Messaging specifications are included as an integral part of the IDMP Standards. They describe and protect the integrity of the interactions for the submission of regulated medicinal product information in the context of the unique product identification; they include acknowledgement of receipt including the validation of transmitted information. Health Level Seven (HL7) Message Exchange are normative within the IDMP Standards.

IDMP Standards are completed with Implementation Guides which are currently in development (2015), as well as with Technical Specifications (TS) 16791 (provides guidance for the identification of medicinal products by using intenational supply chain Standards, securing traceability, safe supply chain and other market requirements) and Technical Requirements (TR) 14872 (Requirements for the implementation of the Standards for the identification of medicinal products for the exchange of regulated medicinal product Information), the latter being in development.

Implications for Marketing Authorisation Holders (MAHs)

In order to submit the data all branches of a company should share a common language, from pharmacovigilance to product supply to comply with the controlled vocabulary dedicated.
The structured substance information, and controlled vocabularies for pharmaceutical dose forms, units of presentation, routes of administration, and packaging will be challenging to integrate.
Furthermore the terminology needs to be aligned throughout the company.

You will find more details here


IDMP Cost for the Companies

IDMP Cost has been evaluated across 14 EFPIA member companies.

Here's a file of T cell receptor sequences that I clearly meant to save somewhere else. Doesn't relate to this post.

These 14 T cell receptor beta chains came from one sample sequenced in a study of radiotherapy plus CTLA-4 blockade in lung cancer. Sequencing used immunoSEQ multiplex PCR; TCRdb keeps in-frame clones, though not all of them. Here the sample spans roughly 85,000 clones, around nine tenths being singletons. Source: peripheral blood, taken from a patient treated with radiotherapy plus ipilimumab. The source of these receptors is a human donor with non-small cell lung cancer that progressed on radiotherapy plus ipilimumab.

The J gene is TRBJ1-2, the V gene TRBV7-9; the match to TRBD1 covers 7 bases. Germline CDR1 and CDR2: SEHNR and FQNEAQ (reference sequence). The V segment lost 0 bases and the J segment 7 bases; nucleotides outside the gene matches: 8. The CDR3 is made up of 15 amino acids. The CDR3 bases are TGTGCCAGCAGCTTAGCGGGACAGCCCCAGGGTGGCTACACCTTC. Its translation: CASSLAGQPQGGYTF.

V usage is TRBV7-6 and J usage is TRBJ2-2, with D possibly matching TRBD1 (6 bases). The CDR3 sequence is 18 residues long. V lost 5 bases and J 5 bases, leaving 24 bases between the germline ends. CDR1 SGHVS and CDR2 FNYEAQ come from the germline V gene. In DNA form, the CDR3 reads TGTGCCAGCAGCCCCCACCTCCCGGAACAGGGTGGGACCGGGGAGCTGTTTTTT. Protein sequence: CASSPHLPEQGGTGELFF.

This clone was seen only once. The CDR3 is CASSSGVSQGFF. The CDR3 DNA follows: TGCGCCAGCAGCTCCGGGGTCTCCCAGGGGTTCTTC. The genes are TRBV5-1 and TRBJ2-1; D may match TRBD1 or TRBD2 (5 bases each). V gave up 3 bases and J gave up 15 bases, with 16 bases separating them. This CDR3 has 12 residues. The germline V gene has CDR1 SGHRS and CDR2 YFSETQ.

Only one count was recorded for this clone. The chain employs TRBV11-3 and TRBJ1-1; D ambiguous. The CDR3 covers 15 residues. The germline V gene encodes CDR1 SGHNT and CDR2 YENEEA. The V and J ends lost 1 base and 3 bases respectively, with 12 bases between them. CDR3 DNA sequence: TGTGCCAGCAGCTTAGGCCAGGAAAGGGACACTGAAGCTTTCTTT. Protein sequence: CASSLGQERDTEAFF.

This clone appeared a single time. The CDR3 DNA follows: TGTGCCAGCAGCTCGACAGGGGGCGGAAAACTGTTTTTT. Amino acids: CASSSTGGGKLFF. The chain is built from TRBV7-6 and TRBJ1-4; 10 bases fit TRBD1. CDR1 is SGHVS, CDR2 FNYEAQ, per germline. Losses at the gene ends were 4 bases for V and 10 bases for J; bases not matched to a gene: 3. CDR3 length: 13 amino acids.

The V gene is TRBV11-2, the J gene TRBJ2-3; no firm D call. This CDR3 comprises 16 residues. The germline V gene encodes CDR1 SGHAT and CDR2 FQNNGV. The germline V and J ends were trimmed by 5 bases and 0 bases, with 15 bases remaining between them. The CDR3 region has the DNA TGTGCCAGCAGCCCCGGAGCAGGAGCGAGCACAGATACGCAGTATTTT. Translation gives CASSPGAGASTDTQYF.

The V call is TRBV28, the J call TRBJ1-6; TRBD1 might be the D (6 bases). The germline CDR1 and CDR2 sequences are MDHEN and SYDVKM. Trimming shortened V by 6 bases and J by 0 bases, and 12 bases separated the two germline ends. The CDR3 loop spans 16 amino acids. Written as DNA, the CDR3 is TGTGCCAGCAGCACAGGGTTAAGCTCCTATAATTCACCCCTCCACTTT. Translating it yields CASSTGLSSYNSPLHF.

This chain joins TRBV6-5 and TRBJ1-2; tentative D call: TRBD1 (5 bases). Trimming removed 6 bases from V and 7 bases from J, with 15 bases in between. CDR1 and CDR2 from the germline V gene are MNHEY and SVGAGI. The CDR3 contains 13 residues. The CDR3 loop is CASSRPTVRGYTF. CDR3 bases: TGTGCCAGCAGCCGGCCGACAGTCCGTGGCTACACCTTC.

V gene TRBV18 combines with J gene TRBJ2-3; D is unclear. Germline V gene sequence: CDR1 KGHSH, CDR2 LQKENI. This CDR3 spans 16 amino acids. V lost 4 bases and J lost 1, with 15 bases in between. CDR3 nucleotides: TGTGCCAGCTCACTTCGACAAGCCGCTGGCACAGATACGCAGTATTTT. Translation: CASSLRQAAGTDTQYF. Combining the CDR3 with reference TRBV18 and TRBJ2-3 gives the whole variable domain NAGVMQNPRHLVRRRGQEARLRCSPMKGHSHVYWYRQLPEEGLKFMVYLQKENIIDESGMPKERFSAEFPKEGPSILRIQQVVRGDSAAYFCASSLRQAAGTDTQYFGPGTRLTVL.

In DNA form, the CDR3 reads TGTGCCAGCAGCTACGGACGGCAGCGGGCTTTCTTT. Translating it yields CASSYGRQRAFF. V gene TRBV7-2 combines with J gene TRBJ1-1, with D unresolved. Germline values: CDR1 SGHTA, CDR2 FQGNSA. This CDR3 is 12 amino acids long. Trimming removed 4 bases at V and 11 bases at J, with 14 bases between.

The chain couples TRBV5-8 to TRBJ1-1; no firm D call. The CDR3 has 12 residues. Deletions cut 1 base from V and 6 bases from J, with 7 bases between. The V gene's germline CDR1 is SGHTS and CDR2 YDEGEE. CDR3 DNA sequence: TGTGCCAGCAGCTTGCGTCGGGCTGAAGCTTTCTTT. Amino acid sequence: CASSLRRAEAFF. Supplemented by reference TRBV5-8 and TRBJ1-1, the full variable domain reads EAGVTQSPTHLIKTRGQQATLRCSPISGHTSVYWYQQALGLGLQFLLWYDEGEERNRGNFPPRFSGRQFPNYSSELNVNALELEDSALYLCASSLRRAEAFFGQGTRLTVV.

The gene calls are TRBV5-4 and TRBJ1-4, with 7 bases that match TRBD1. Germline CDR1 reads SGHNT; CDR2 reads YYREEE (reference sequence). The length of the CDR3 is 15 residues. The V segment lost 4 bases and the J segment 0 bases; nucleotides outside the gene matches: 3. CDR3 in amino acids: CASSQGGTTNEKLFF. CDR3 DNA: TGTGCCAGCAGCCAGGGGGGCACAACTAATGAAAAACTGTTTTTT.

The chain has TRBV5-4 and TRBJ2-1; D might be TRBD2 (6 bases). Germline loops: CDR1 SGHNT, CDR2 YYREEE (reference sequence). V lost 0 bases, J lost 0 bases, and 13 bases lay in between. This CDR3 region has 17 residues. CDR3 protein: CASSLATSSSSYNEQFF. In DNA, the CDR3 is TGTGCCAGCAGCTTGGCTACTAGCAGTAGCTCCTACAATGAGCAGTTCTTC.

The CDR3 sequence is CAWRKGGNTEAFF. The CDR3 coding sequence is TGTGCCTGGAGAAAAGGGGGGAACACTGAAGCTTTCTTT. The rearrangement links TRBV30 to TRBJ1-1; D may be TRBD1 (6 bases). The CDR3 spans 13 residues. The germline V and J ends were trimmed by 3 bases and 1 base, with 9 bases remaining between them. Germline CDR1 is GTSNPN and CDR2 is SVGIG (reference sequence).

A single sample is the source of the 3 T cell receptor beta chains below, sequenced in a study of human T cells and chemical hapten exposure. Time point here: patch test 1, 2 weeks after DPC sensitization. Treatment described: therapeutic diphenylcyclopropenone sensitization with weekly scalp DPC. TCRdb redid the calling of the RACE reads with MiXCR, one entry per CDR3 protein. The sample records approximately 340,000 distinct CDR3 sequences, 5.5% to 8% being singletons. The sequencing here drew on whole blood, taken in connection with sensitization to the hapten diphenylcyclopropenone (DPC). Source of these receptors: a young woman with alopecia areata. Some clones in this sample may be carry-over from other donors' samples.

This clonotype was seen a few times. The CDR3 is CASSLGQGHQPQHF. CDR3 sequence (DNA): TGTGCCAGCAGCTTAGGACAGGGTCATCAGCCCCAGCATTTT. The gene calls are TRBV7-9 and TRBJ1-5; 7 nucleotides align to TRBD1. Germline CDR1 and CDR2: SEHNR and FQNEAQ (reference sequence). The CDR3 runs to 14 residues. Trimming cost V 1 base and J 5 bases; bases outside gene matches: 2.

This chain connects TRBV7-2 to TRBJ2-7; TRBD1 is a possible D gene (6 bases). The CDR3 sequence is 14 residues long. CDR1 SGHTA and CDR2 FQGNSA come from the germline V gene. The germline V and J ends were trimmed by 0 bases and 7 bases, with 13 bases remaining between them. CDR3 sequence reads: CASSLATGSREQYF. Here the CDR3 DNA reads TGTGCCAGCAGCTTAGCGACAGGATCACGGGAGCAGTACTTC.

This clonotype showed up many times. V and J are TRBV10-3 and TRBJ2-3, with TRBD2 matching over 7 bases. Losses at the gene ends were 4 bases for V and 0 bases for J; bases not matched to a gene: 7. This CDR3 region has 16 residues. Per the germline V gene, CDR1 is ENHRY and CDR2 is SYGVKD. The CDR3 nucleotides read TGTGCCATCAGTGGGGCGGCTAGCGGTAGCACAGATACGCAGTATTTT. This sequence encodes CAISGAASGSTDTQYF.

idmp cost

The data required for XEVMPD was predominantly already held by regulatory affairs, although for the majority of companies, some additional data had to be collected from within regulatory affairs. In addition, a typically limited amount of information came from pharmacovigilance and drug safety.

Collation and provision of IDMP data will have significant ramifications for industry but also potential opportunities for the ways companies manage and share data. Overall, IDMP is not data that sits solely in regulatory affairs, and significant parts of it are—or should be—corporate data. Essentially there is the potential that IDMP can drive or support master data management initiatives in industry as well as at the European Medicines Agency. The need to address provision of additional information can be a driver for rationalising the ways companies manage their own data whereby they establish a single authoritative source that is aligned with the ISO standards rather than create yet another instance of data that might have to be manipulated and then maintained independently.

Challenges for most companies in terms of data will be:

  • Locating an appropriate source of the relevant data
  • Ensuring that the data aligns with the granularity, vocabularies, and data types of IDMP
  • Establishing a mechanism to maintain the data
  • Ensuring consistency of the data to be submitted with that which may be identified during pharmacovigilance

The chart below illustrates that the combined actual cost of XEVMPD across 14 companies exceeded €28M; cost of the ISO IDMP switch is conservatively forecasted to exceed €38M across these same companies. Therefore, a sampling of 14 European Federation of Pharmaceutical Industries and Associations (EFPIA) member companies indicates a combined expenditure of at least ~ €70M for implementing XEVMPD and IDMP.

wiki idmp cost efpia screenshot

The chart is drawn out of the Position Paper from the EFPIA:
“Principles for the Implementation of ISO IDMP Standards for EudraVigilance and Development of a Road Map – Final, 6th Oct. 2014”